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Mary Karr on Memoir


On this mid-February week, I want to share with you an excerpt from a Mary Karr exclusive – her unique take on writing memoir. Those of you who know me, know I am a Mary Karr freak so this will not surprise you.

The essay comes from BrainPickings.org by Maria Popova where many good takes on writing appear. You might want to visit BrainPickings.org and even subscribe to its many offerings. Find the link for BrainPickings here.

The essay originally comes from an anthology put together by Meredith Maran called Why We Write: 20 Acclaimed Authors on How and Why They Do What They Do. The anthology also includes thoughts by Isabel Allende, David Baldacci, Terry McMillan, Susan Orlean, Ann Patchett, Meg Wolitzer and others. Find it here.

Another anthology from Meredith Maran is Why We Write About Ourselves: Twenty Memoirists on Why They Expose Themselves (and Others) in the Name of Literature. This one includes some of my favorite writers such as Meghan Daum, Anne Lamott, and James McBride. You may want to peek in and see if some of your favorites are there as well. Find it here.

Here is an excerpt from Mary Karr's take on writing memoir:

On remembering, despite the painful labor, to write with joy: I usually get very sick after I finish a book. As soon as I put it down and my body lies down and there’s not that injection of adrenaline and cortisol, I get sick. I have a medium-shitty immune system so that doesn’t help. All of that said, writing feels like a privilege. Even though it’s very uncomfortable, I constantly feel very lucky.

On defeating the demons to access the gods of clarity: When I went into a mental institution after I stopped drinking, my writing took a great leap forward — or at least people started paying a lot more for it. I was more clear and more openhearted, more self-aware, more suspicious of my own motives. I was more of a grown-up.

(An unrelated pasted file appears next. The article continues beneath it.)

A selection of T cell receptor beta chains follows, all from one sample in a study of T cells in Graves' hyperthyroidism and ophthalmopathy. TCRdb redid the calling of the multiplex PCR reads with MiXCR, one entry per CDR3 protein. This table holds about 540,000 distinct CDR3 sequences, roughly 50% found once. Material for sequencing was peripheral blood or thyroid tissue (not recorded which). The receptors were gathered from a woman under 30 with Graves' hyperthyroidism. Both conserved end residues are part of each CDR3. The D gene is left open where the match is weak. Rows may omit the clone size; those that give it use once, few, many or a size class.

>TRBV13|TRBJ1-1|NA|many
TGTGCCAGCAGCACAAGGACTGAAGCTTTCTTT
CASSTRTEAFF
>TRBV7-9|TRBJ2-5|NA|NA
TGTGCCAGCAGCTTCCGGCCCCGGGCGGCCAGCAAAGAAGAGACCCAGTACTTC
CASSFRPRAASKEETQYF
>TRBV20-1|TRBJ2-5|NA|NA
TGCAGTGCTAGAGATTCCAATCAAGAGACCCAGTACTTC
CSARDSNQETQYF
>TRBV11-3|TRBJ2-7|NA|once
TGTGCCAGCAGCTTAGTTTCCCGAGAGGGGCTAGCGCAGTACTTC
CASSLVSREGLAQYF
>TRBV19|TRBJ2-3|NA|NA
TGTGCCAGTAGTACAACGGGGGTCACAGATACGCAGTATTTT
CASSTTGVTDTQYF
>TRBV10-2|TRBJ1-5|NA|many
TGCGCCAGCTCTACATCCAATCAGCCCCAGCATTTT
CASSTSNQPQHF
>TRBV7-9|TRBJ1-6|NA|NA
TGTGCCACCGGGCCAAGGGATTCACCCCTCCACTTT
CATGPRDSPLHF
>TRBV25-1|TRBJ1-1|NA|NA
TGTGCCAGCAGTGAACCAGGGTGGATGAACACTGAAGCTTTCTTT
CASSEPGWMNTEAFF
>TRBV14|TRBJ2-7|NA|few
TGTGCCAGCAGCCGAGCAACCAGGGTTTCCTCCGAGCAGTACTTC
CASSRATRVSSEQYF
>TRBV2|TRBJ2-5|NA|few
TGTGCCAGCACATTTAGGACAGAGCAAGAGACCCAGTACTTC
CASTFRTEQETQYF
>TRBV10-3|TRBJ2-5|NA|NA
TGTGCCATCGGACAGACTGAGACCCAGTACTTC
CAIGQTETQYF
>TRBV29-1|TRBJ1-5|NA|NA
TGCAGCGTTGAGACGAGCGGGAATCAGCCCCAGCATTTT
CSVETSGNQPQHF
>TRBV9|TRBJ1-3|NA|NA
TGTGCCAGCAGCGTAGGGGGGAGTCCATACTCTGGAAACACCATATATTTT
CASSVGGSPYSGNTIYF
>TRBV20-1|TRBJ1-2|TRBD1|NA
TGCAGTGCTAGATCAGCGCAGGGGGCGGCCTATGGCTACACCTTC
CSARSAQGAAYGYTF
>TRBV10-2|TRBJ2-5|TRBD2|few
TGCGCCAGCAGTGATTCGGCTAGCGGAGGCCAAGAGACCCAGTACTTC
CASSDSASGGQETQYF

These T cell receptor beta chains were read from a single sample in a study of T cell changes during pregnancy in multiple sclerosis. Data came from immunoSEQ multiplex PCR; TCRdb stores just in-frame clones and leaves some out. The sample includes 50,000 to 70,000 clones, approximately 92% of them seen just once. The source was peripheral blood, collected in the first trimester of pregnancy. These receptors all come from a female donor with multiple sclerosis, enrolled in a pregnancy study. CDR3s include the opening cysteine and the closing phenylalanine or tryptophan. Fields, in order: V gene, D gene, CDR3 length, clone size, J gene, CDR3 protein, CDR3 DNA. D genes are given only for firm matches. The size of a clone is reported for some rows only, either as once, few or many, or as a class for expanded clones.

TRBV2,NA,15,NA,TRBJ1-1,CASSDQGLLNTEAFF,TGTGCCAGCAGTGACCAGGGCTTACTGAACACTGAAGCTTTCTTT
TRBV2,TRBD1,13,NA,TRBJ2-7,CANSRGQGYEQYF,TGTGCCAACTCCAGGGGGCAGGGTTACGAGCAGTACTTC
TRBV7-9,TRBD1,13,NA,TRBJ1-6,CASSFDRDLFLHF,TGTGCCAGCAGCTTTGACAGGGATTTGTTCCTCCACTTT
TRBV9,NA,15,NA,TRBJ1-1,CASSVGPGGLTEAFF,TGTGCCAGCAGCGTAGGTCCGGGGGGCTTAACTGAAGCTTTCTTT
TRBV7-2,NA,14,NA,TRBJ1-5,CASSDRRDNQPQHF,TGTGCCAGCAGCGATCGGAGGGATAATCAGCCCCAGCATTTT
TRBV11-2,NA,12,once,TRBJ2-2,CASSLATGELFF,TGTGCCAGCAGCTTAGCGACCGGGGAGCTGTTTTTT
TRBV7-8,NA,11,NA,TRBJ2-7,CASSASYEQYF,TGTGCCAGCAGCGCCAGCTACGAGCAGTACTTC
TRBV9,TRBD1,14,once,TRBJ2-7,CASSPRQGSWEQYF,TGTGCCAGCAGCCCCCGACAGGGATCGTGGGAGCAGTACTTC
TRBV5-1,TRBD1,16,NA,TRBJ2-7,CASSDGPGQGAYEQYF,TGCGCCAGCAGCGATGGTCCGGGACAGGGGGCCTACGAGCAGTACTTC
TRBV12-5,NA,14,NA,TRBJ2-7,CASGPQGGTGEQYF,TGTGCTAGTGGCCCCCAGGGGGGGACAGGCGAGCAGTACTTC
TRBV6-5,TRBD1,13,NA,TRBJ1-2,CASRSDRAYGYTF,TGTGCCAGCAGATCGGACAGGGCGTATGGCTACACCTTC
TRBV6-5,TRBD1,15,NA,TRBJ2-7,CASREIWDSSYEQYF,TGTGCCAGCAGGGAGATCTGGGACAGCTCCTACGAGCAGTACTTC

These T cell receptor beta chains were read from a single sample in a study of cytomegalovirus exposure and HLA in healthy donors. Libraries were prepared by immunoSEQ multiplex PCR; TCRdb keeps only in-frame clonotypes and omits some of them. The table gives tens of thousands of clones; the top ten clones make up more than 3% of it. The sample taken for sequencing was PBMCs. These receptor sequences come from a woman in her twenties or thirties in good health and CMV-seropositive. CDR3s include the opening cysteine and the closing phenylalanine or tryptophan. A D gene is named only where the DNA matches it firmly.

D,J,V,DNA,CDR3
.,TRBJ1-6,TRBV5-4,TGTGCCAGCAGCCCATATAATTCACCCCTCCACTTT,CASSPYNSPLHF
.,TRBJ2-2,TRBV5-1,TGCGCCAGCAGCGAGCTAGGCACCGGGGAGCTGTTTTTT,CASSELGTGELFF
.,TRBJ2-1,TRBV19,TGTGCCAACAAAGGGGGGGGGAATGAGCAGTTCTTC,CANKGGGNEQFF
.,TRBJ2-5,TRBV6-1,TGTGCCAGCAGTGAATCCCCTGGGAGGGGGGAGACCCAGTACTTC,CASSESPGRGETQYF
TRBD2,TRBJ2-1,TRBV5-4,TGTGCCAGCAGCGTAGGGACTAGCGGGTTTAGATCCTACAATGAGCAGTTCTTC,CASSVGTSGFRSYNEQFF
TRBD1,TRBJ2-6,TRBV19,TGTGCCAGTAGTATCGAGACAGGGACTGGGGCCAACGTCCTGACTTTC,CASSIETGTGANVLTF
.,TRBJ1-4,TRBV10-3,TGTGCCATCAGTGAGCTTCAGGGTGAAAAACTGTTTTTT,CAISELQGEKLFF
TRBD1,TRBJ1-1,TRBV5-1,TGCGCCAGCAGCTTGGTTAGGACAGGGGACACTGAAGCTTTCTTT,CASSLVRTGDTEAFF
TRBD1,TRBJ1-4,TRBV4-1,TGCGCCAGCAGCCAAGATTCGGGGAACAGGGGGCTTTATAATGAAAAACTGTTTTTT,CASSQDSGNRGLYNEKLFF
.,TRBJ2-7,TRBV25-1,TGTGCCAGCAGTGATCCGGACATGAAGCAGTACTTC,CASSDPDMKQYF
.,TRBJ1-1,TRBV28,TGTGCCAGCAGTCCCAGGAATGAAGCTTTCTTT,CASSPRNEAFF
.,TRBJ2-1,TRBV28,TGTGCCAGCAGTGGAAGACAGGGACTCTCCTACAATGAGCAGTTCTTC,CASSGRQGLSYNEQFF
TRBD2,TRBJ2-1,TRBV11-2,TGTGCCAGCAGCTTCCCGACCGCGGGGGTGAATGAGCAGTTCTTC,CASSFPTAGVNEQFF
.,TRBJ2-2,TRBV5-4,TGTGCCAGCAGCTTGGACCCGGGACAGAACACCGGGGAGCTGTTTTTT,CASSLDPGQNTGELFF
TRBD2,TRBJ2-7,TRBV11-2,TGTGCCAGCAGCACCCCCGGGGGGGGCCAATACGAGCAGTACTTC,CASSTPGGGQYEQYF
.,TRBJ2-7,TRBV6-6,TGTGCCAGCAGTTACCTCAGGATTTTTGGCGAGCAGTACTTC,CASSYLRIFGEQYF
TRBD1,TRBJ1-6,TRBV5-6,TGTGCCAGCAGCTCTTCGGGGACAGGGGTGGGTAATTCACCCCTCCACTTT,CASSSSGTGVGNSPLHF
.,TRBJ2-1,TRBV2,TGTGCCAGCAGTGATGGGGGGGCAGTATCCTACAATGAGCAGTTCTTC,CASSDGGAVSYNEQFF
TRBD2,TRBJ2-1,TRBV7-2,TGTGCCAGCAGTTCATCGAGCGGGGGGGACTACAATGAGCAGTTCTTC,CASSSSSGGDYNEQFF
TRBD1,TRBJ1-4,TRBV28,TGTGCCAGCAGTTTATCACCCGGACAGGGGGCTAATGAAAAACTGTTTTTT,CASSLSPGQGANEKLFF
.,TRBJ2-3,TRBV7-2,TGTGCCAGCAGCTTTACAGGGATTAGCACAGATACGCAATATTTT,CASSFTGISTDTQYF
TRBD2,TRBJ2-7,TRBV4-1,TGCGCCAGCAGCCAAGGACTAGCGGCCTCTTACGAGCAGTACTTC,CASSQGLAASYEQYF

On the broken economics of the literary world, the myth of the rockstar-writer, and the choice of creative purpose over money: I still don’t support myself as a writer. I support myself as a college professor. I couldn’t pay my mortgage on the revenue from my books. The myth is that you make a lot of money when you publish a book. Unless you write a blockbuster, that’s pretty much untrue. Starting when I was five, I always identified as a writer. It had nothing to do with income. I always told people I was a poet if they asked what I did. That’s what I still tell them now.

On the present state of book publishing, with a reminder that it’s only as dystopian as we make it: Currently nobody really knows how to sell books. The whole system is changing, and nobody knows how to make money in this industry in any kind of reliable way. The industry has this blockbuster mentality that permits a shitty TV star to publish his shitty book and sell three million copies in hardcover, and then you never hear about it again. All the energy is focused on those blockbuster books because they have the most immediate, short-term return. People have been saying it’s the end of the novel since Hemingway. I don’t feel that dire about it. I think more people read than used to read. You have more people reading worse books, but they’re still reading books.

On the routine joy of unhinging oneself from the writing routine: For me the best time is at the end of the day, when you’ve written and forgotten. You wrote longer than you expected to. You’ve been so absorbed in it that it got late. You unhitch yourself from the plow.

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